DoorAlways check the door for traps. Always. And if you don't find any, get confirmation from another character. Preferably a Rogue/Thief/whatever sneaky bastard is handy. Trust me on this.
While playing The World's Largest Dungeon (AEG) many years ago, I had to miss a session relatively early on. So, I had a friend play my character. I mean, how hard could it be to play a dwarf barbarian, right?
Well, if anyone knows anything about TWLD, you kind of have to stick to certain areas until you are high enough level to move on (the premise is that the Dungeon contains every monster in the Monster Manual). Well, I'm not 100% clear on how it happened, exactly, as the story is second-hand.
But apparently my dwarf, Brak, tried to "unlock" a door with his maul. Normally, probably not a big deal. Except this one had a Fireball trap. Word has it all that was left was his smoking boots. And a giggling gnome necromancer who hated Brak.
So, yeah, two lessons here. Never let someone else play your character if you can help it. And always check for traps.
|Expensive but fun. We went in on it as a group.|
I have always had a dream of being a professional writer. And let's be honest, how many D&D players haven't at least entertained that idea? I have played at it for years. In 1998 I had an article in Dragon Magazine (#243, In a Class by Themselves). I thought it would be my ticket into the field of writing for D&D, leading to tie-in novels, and then into my own original stuff. Funny how life has a way of laughing at your dreams sometimes.
Suffice it to say, many obstacles presented themselves (not the least of which was my then-wife, who did not share my passions), and eventually the Dream was laid aside in favor of a "more stable" kind of career path. Hypothetically. In reality, the last 20+ years has been anything but stable.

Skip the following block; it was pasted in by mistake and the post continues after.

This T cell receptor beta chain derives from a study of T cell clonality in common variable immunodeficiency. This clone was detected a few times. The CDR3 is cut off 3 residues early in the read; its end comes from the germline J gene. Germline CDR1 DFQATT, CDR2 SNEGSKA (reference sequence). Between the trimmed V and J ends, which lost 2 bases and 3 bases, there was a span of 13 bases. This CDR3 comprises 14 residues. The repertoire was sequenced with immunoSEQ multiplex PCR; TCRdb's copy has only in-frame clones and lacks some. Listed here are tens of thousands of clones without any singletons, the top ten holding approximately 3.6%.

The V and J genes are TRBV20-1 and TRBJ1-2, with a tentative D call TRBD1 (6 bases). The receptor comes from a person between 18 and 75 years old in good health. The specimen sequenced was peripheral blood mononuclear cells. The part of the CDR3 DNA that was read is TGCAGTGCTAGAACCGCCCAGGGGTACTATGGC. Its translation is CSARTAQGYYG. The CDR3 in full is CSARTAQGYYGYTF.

But the dream never died. It just lay dormant for long periods, occasionally peaking out from beneath the covers. To date, I have nothing more to claim as a "professional" publication. Though I have self-published several stories, and several game-products. Still, the Dream persists. And I am now in a position where I have a shot at actually doing something about it.
So, if you need writing for your RPG, hit me up!
|My article shares Mag Space with|
fiction from Margaret Weis!
Warning: Character bragging ahead. Proceed with eyes rolled.
Many of us have played countless characters since first being introduced to RPG's. Some of us probably number in the hundreds. But, if you had to pick one character from your past to play as your "ultimate" character, who would it be?
Tomos Elvenblood. Despite his none-too-original name, Tomos will always hold a special place in my heart. Born in the Metzner Basic D&D rules, and modeled after the X-Men character, Longshot, Tomos was a half-elf fighter with some (naturally-rolled) extraordinary stats. The kind of stats that make you reconsider ever making another character again, because you just know they won't be that good.
My dice were on fire that day. In order I rolled 18, 13, 13, 18, 16, 18 (think back to pre-3e to put them where they fell). Weird how I still remember them. Though probably not so weird, as Tomos saw upgrades into AD&D, 2e, and 3e. Skipped 4e for him, but have considered a 5e upgrade for shits and giggles.
About the time I was able to upgrade him to AD&D, I was big into the Conan stories. When my new DM had me roll his percentage for Strength, I rolled a 94. He had me cap it at 90, because that was the limit for male half-elves. So, that, combined with his 18 Charisma (and a 19 Comeliness when we broke out Unearthed Arcana), and he suddenly materialized in my mind as a cross between Conan and D'Artagnan.
Other excessively geeky details were also involved, but I've already wasted enough of your time doing that thing we all hate when other gamers do. Suffice it to say, though I have loved many, many of my characters, Tomos will always be my One.
Drawn by me sometime in the late 90's.